Canola plants float like a moth, sting like a scorpion


New transgenic canola (oilseed rape) plants have been created with genes extracted from scorpions and moths. Genes were taken from two insect species in an attempt to create a plant that would be poisonous to insect pests, but that insects would find it harder to become resistant to.

Insect resistance to pesticides, and reports of insect resistance to other genetically modified plants, is a problem often faced by commercial farmers trying to protect their crops.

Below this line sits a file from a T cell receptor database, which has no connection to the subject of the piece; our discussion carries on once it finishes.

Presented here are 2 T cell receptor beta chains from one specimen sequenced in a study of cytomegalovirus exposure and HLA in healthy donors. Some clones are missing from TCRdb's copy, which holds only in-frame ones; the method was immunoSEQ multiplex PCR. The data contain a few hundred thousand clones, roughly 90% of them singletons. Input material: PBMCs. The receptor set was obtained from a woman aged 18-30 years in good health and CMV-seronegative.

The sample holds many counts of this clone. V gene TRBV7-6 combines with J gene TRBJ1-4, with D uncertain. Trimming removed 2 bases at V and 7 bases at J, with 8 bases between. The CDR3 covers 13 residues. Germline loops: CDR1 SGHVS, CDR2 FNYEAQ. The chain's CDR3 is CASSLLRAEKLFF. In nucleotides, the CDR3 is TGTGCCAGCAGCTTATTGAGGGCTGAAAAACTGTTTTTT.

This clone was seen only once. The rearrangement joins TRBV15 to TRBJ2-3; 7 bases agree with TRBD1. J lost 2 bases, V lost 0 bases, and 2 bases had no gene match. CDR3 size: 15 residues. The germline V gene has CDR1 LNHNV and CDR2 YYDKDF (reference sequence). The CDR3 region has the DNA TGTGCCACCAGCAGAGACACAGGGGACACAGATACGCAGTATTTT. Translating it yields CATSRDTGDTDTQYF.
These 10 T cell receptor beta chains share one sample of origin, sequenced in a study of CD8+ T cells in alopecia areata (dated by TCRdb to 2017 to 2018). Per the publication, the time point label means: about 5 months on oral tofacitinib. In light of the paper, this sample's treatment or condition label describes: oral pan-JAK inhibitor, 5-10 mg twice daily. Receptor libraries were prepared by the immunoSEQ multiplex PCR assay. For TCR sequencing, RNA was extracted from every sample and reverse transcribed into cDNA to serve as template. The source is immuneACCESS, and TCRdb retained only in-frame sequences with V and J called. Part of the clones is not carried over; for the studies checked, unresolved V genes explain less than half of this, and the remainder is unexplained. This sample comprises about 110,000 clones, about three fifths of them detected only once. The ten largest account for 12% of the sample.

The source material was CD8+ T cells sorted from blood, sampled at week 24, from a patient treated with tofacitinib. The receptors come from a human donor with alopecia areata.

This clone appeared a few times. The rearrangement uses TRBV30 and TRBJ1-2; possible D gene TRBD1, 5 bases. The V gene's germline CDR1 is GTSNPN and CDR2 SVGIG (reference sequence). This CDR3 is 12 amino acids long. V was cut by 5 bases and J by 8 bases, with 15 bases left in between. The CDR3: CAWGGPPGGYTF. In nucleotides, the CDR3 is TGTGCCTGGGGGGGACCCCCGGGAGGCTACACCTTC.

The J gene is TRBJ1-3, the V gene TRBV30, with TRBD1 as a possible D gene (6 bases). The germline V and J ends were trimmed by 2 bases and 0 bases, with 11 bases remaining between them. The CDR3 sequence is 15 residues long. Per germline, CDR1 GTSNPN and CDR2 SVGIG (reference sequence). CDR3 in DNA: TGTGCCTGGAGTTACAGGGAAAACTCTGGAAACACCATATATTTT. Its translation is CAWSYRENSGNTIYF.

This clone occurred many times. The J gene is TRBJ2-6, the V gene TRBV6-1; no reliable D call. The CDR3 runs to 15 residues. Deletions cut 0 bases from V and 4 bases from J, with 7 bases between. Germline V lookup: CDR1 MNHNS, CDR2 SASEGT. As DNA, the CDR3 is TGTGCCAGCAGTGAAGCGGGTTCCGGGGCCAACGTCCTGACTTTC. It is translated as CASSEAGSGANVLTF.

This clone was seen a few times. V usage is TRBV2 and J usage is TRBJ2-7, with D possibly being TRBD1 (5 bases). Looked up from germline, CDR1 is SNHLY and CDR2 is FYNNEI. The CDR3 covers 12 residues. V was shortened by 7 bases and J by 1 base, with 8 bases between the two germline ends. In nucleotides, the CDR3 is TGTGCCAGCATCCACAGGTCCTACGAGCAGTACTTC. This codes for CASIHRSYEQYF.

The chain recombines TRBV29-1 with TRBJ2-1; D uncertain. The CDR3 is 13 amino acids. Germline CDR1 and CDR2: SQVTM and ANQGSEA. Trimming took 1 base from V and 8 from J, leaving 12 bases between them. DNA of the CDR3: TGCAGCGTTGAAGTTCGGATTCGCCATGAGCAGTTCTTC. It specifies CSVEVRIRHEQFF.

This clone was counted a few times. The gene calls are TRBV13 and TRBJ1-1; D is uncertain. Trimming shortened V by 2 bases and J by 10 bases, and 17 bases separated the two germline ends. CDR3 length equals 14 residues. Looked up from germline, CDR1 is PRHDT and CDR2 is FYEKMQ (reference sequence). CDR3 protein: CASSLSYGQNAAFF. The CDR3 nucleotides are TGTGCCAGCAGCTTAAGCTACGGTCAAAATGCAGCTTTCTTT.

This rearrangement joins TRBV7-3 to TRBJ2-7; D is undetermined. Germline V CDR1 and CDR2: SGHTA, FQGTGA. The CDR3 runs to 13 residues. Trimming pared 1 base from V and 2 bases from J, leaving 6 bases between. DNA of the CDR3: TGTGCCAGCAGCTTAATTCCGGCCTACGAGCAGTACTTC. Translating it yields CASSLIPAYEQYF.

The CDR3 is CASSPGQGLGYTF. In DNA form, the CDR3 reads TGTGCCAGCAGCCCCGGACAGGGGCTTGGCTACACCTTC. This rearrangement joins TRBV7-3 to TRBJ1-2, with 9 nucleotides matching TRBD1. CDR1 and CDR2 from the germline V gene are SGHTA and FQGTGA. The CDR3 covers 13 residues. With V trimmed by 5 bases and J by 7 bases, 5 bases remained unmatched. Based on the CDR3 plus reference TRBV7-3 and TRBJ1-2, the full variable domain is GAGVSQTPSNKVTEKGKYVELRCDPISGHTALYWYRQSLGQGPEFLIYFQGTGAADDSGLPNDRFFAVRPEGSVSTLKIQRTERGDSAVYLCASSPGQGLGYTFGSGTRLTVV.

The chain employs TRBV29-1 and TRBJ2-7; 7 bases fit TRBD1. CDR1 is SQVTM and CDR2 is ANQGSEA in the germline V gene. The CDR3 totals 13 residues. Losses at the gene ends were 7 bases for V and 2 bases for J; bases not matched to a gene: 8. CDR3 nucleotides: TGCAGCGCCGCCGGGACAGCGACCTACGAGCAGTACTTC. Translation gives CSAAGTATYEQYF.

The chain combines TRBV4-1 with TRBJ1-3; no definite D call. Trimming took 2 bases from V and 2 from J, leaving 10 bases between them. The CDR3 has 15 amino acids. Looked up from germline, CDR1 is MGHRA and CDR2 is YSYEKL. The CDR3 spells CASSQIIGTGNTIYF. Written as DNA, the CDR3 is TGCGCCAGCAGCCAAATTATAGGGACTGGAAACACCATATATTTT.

The new canola plants created by Chinese scientists all showed some defence against the caterpillars of the diamondback moth, a major crop pest. The findings were published online in Plant Cell Report. The scorpion genes paralyse insect nervous systems while the moth genes break down some of the insect's structural cells.

Together, the two toxins will be difficult for the insect pests to evolve a resistance to, making the crop more commercially viable.SciDev.Net reports that the researchers are already trying out the gene combination on cotton plants.



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